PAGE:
How Come Tiger Woods Wasn’t Tested By Police After Crash?
The LA County Sheriff’s department and first responders to golf star Tiger Woods’ serious crash last month made comments and decisions favorable to Woods. Forensic experts are now coming forward criticizing early Sheriff’s statements. They say police and Sheriff’s officials gave Woods ‘the benefit of the doubt.” This may explain why Tiger Woods wasn’t tested by police immediately after his car crash.
Deputies “did not see any evidence of impairment”
Head Sheriff Alex Villanueva said on the day it happened that his deputies “did not see any evidence of impairment.” Woods was found trapped in his SUV after driving off of the street. He rolled over into an adjacent field. The next day Villanueva said the whole incident “was purely an accident.” He went further saying there was no need to bring in an expert on drug recognition. No “drug recognition expert needed to respond to do any further assessment of that,” he said. “This is what it is; an accident.”
But Woods himself told deputies twice he didn’t remember how the crash happened. He even stated he didn’t remember driving at all. Later in the hospital, he repeated he did not remember driving or the crash.
No evidence on the road showed any type of braking occurred leading up to the rollover. So Woods’ own statements and the distance the SUV he was driving traveled before rolling over without brake skid marks raises questions about sheriff department conclusions. Especially, within hours of the incident having happened.
Calling a drug-recognition expert is usually routine
At the time of the initial investigation, the first responding deputy concluded it was an accident because of the “downhill road” condition. Calling a drug-recognition expert is usually routine when a serious crash has occurred. However, it is ultimately up to the policing agency in charge to make that call.
Woods had a public history of Ambien use and accidents. In 2017 he crashed his Mercedes sedan and admitted he “takes several prescriptions.” The drug Ambien was later found in his system according to USA Today.
“LASD is not releasing any further information at this time,” the sheriff’s department said in a statement. “The traffic collision investigation is ongoing and traffic investigators continue to work to determine the cause of the collision.” Traffic accident analysts say under the circumstances a DRE would be expected to help determine cause.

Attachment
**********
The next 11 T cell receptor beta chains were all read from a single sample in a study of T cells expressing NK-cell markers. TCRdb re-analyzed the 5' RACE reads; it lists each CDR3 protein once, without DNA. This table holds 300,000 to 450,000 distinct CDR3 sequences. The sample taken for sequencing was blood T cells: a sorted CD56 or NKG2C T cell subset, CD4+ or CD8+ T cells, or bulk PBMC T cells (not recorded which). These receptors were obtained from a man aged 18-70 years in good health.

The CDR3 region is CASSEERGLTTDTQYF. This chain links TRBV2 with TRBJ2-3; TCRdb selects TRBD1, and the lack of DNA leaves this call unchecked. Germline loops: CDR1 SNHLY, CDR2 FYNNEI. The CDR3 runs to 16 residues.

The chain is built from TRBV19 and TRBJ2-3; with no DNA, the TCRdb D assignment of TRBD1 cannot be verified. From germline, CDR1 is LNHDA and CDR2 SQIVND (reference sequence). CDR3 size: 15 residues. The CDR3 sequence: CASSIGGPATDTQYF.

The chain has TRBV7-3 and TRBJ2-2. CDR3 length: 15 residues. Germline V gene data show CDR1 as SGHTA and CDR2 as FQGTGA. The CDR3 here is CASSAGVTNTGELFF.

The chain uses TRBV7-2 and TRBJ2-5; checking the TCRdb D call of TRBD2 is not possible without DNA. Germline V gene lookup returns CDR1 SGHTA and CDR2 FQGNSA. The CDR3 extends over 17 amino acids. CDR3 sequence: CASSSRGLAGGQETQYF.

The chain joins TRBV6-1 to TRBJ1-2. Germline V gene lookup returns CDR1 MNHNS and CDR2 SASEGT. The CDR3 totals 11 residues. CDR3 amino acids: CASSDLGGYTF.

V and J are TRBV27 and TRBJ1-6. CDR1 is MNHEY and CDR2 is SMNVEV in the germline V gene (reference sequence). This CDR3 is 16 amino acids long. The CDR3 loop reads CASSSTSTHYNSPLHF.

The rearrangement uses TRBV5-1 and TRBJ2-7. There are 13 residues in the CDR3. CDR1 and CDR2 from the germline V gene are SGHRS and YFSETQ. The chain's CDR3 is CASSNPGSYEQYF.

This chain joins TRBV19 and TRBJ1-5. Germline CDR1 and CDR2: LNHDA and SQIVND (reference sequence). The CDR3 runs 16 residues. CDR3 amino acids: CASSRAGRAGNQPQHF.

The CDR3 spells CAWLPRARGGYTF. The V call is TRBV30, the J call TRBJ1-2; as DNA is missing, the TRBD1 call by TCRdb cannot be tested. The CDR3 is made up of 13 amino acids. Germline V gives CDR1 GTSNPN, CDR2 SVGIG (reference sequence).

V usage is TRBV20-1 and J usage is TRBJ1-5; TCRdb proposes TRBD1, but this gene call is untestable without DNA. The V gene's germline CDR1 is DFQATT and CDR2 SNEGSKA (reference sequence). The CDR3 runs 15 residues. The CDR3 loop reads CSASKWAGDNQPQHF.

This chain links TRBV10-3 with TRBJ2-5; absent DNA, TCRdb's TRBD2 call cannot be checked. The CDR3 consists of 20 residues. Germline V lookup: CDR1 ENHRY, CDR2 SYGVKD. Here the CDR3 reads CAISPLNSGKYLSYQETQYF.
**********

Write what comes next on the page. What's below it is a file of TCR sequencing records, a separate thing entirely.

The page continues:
“I would have thought that you would have him evaluated by a DRE,” crash expert Charles Schack told USA Today. “To see whether or not there are some physical clues beyond the operation that would point to impairment. To an untrained person sometimes the effects are a bit more subtle. They require a bit more in-depth examination to bring out the evidence of impairment.”
“No field sobriety test and no DRE”
Sheriff Villanueva sees it differently. “The deputy at the scene assessed the condition of Tiger Woods. There was no evidence of any impairment whatsoever,” Villanueva said a day after the crash. “He was lucid, no odor of alcohol, no evidence of any medication, narcotics, or anything like that would bring that into question. So that was not a concern at the time. So, therefore, obviously no field sobriety test and no DRE.”
A number of experts say all indications point to someone who fell asleep. Former detective Jonathan Cherney walked the crash scene. He said the evidence indicates “a classic case of falling asleep behind the wheel because the road curves and his vehicle goes straight. The fact that he doesn’t remember driving at all is also indicative and consistent with the objective symptom of impaired driving.”
Nothing has been made public about the “black box” data
A few days after the accident the sheriff’s department executed a search warrant for the “black box” in Woods’ SUV. Data would show how fast Woods was traveling, braking, and any steering activity. Nothing has been made public about the data. Now the sheriff’s department says only that Villanueva’s early comments were only “preliminary observation.”
Many wonder how an “accident” can be determined so early? Especially when the vehicle’s speed or any driver input is not known? Because of the high-profile nature of the accident, it was expected that officials would go the extra mile. This would help to support early determinations when contrary evidence and past history suggested possible recurring factors.